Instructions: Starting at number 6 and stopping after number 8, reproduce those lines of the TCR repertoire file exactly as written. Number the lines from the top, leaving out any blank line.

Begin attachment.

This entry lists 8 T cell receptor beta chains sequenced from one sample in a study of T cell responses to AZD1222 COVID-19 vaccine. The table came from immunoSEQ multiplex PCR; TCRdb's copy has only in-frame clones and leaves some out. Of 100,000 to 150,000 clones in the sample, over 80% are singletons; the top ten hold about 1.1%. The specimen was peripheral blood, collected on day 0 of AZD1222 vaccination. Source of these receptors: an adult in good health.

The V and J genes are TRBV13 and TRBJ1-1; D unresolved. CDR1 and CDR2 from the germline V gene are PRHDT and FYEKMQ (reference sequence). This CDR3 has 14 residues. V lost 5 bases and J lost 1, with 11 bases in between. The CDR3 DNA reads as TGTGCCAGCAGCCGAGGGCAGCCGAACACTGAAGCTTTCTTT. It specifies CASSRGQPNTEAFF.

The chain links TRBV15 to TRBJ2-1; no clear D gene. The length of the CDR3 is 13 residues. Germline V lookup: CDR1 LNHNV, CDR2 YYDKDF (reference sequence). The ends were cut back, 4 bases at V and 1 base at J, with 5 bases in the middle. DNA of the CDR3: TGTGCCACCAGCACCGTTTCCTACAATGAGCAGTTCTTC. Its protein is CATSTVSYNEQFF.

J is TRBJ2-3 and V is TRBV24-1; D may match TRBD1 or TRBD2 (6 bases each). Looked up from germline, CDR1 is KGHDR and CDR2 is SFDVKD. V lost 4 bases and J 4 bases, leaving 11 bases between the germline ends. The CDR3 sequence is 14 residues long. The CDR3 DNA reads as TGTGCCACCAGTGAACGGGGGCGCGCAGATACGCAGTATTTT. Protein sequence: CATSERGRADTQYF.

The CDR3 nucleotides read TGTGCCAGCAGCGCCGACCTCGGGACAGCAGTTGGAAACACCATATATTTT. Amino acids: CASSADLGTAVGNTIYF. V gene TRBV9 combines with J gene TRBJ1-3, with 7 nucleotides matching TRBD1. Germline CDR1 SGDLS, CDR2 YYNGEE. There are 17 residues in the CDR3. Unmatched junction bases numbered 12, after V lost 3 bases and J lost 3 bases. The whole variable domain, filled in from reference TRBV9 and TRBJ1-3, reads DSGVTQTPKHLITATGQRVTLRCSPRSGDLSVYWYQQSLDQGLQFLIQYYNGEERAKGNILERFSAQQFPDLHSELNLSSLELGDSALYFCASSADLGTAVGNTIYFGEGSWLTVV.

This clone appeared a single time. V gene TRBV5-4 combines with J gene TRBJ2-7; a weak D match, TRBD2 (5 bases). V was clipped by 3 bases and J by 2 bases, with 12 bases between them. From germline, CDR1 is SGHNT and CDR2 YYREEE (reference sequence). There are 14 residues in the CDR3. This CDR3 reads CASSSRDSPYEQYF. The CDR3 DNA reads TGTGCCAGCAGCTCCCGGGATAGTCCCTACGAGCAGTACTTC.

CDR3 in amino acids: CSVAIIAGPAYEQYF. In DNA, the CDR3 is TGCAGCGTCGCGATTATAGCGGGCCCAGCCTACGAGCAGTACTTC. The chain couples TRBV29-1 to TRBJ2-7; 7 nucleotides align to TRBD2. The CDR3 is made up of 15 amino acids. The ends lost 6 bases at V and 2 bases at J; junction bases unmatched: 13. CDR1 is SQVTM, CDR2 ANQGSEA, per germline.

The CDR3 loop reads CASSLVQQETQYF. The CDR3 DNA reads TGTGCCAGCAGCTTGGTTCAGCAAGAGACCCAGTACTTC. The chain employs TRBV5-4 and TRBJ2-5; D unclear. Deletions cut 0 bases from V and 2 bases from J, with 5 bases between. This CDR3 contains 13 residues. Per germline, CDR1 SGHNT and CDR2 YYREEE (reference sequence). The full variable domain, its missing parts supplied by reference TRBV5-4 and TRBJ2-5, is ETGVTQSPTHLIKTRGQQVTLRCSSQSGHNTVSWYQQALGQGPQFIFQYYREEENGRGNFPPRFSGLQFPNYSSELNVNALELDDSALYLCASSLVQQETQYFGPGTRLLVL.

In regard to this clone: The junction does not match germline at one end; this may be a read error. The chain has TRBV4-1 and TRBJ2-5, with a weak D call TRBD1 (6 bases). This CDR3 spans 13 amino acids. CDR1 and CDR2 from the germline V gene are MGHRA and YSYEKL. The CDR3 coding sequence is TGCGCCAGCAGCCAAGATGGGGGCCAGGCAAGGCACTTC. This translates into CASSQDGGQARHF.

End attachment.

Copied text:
This clone appeared a single time. V gene TRBV5-4 combines with J gene TRBJ2-7; a weak D match, TRBD2 (5 bases). V was clipped by 3 bases and J by 2 bases, with 12 bases between them. From germline, CDR1 is SGHNT and CDR2 YYREEE (reference sequence). There are 14 residues in the CDR3. This CDR3 reads CASSSRDSPYEQYF. The CDR3 DNA reads TGTGCCAGCAGCTCCCGGGATAGTCCCTACGAGCAGTACTTC.

CDR3 in amino acids: CSVAIIAGPAYEQYF. In DNA, the CDR3 is TGCAGCGTCGCGATTATAGCGGGCCCAGCCTACGAGCAGTACTTC. The chain couples TRBV29-1 to TRBJ2-7; 7 nucleotides align to TRBD2. The CDR3 is made up of 15 amino acids. The ends lost 6 bases at V and 2 bases at J; junction bases unmatched: 13. CDR1 is SQVTM, CDR2 ANQGSEA, per germline.

The CDR3 loop reads CASSLVQQETQYF. The CDR3 DNA reads TGTGCCAGCAGCTTGGTTCAGCAAGAGACCCAGTACTTC. The chain employs TRBV5-4 and TRBJ2-5; D unclear. Deletions cut 0 bases from V and 2 bases from J, with 5 bases between. This CDR3 contains 13 residues. Per germline, CDR1 SGHNT and CDR2 YYREEE (reference sequence). The full variable domain, its missing parts supplied by reference TRBV5-4 and TRBJ2-5, is ETGVTQSPTHLIKTRGQQVTLRCSSQSGHNTVSWYQQALGQGPQFIFQYYREEENGRGNFPPRFSGLQFPNYSSELNVNALELDDSALYLCASSLVQQETQYFGPGTRLLVL.